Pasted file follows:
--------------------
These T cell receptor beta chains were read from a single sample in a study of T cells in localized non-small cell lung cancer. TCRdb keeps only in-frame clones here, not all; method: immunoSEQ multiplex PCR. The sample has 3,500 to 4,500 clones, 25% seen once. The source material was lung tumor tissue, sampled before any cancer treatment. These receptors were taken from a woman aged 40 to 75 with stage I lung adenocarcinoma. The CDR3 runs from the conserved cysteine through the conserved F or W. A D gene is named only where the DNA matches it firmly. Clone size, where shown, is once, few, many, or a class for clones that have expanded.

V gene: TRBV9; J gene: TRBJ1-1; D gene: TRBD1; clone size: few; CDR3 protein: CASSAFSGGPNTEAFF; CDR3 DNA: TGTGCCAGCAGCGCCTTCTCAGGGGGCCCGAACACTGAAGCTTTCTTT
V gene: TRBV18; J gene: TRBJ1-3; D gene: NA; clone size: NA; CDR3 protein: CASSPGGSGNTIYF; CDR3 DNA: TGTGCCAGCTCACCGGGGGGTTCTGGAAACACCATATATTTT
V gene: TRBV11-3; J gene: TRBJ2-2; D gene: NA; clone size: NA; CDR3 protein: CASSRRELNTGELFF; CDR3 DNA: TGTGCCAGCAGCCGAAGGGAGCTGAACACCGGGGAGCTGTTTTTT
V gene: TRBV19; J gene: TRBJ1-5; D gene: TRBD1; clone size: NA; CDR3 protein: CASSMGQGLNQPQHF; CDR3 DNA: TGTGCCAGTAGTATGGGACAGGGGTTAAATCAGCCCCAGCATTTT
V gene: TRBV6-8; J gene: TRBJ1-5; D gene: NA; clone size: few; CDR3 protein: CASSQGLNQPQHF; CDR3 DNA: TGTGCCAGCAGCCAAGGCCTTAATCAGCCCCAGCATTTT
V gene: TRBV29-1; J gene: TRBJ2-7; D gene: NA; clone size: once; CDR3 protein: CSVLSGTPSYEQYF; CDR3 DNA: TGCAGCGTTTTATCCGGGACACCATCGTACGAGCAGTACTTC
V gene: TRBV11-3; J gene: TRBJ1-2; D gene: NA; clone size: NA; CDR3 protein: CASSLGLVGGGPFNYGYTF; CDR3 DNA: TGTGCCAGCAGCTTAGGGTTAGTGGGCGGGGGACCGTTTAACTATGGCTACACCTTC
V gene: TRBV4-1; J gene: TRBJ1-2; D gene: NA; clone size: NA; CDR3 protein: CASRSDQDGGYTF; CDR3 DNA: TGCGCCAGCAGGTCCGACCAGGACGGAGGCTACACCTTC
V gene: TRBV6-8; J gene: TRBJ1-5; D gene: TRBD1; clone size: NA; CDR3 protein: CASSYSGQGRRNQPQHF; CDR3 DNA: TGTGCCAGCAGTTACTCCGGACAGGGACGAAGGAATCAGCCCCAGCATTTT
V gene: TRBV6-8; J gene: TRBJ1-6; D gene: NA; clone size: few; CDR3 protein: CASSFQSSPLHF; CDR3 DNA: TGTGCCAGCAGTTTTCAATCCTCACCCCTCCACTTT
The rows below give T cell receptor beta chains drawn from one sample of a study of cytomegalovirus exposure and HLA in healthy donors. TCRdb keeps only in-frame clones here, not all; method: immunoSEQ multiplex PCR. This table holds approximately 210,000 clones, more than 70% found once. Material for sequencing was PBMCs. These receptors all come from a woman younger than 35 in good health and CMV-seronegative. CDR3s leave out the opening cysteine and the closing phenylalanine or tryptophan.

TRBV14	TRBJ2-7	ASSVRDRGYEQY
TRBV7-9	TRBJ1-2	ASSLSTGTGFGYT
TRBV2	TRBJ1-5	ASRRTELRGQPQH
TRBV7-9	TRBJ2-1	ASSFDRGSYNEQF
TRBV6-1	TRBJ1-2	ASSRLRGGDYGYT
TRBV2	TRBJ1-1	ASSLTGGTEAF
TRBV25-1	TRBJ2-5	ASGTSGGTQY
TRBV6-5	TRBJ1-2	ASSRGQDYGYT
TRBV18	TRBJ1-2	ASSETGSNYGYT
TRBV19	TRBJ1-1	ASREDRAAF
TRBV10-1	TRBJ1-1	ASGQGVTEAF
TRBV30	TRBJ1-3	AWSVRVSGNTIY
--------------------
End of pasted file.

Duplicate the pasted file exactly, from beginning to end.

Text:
These T cell receptor beta chains were read from a single sample in a study of T cells in localized non-small cell lung cancer. TCRdb keeps only in-frame clones here, not all; method: immunoSEQ multiplex PCR. The sample has 3,500 to 4,500 clones, 25% seen once. The source material was lung tumor tissue, sampled before any cancer treatment. These receptors were taken from a woman aged 40 to 75 with stage I lung adenocarcinoma. The CDR3 runs from the conserved cysteine through the conserved F or W. A D gene is named only where the DNA matches it firmly. Clone size, where shown, is once, few, many, or a class for clones that have expanded.

V gene: TRBV9; J gene: TRBJ1-1; D gene: TRBD1; clone size: few; CDR3 protein: CASSAFSGGPNTEAFF; CDR3 DNA: TGTGCCAGCAGCGCCTTCTCAGGGGGCCCGAACACTGAAGCTTTCTTT
V gene: TRBV18; J gene: TRBJ1-3; D gene: NA; clone size: NA; CDR3 protein: CASSPGGSGNTIYF; CDR3 DNA: TGTGCCAGCTCACCGGGGGGTTCTGGAAACACCATATATTTT
V gene: TRBV11-3; J gene: TRBJ2-2; D gene: NA; clone size: NA; CDR3 protein: CASSRRELNTGELFF; CDR3 DNA: TGTGCCAGCAGCCGAAGGGAGCTGAACACCGGGGAGCTGTTTTTT
V gene: TRBV19; J gene: TRBJ1-5; D gene: TRBD1; clone size: NA; CDR3 protein: CASSMGQGLNQPQHF; CDR3 DNA: TGTGCCAGTAGTATGGGACAGGGGTTAAATCAGCCCCAGCATTTT
V gene: TRBV6-8; J gene: TRBJ1-5; D gene: NA; clone size: few; CDR3 protein: CASSQGLNQPQHF; CDR3 DNA: TGTGCCAGCAGCCAAGGCCTTAATCAGCCCCAGCATTTT
V gene: TRBV29-1; J gene: TRBJ2-7; D gene: NA; clone size: once; CDR3 protein: CSVLSGTPSYEQYF; CDR3 DNA: TGCAGCGTTTTATCCGGGACACCATCGTACGAGCAGTACTTC
V gene: TRBV11-3; J gene: TRBJ1-2; D gene: NA; clone size: NA; CDR3 protein: CASSLGLVGGGPFNYGYTF; CDR3 DNA: TGTGCCAGCAGCTTAGGGTTAGTGGGCGGGGGACCGTTTAACTATGGCTACACCTTC
V gene: TRBV4-1; J gene: TRBJ1-2; D gene: NA; clone size: NA; CDR3 protein: CASRSDQDGGYTF; CDR3 DNA: TGCGCCAGCAGGTCCGACCAGGACGGAGGCTACACCTTC
V gene: TRBV6-8; J gene: TRBJ1-5; D gene: TRBD1; clone size: NA; CDR3 protein: CASSYSGQGRRNQPQHF; CDR3 DNA: TGTGCCAGCAGTTACTCCGGACAGGGACGAAGGAATCAGCCCCAGCATTTT
V gene: TRBV6-8; J gene: TRBJ1-6; D gene: NA; clone size: few; CDR3 protein: CASSFQSSPLHF; CDR3 DNA: TGTGCCAGCAGTTTTCAATCCTCACCCCTCCACTTT
The rows below give T cell receptor beta chains drawn from one sample of a study of cytomegalovirus exposure and HLA in healthy donors. TCRdb keeps only in-frame clones here, not all; method: immunoSEQ multiplex PCR. This table holds approximately 210,000 clones, more than 70% found once. Material for sequencing was PBMCs. These receptors all come from a woman younger than 35 in good health and CMV-seronegative. CDR3s leave out the opening cysteine and the closing phenylalanine or tryptophan.

TRBV14	TRBJ2-7	ASSVRDRGYEQY
TRBV7-9	TRBJ1-2	ASSLSTGTGFGYT
TRBV2	TRBJ1-5	ASRRTELRGQPQH
TRBV7-9	TRBJ2-1	ASSFDRGSYNEQF
TRBV6-1	TRBJ1-2	ASSRLRGGDYGYT
TRBV2	TRBJ1-1	ASSLTGGTEAF
TRBV25-1	TRBJ2-5	ASGTSGGTQY
TRBV6-5	TRBJ1-2	ASSRGQDYGYT
TRBV18	TRBJ1-2	ASSETGSNYGYT
TRBV19	TRBJ1-1	ASREDRAAF
TRBV10-1	TRBJ1-1	ASGQGVTEAF
TRBV30	TRBJ1-3	AWSVRVSGNTIY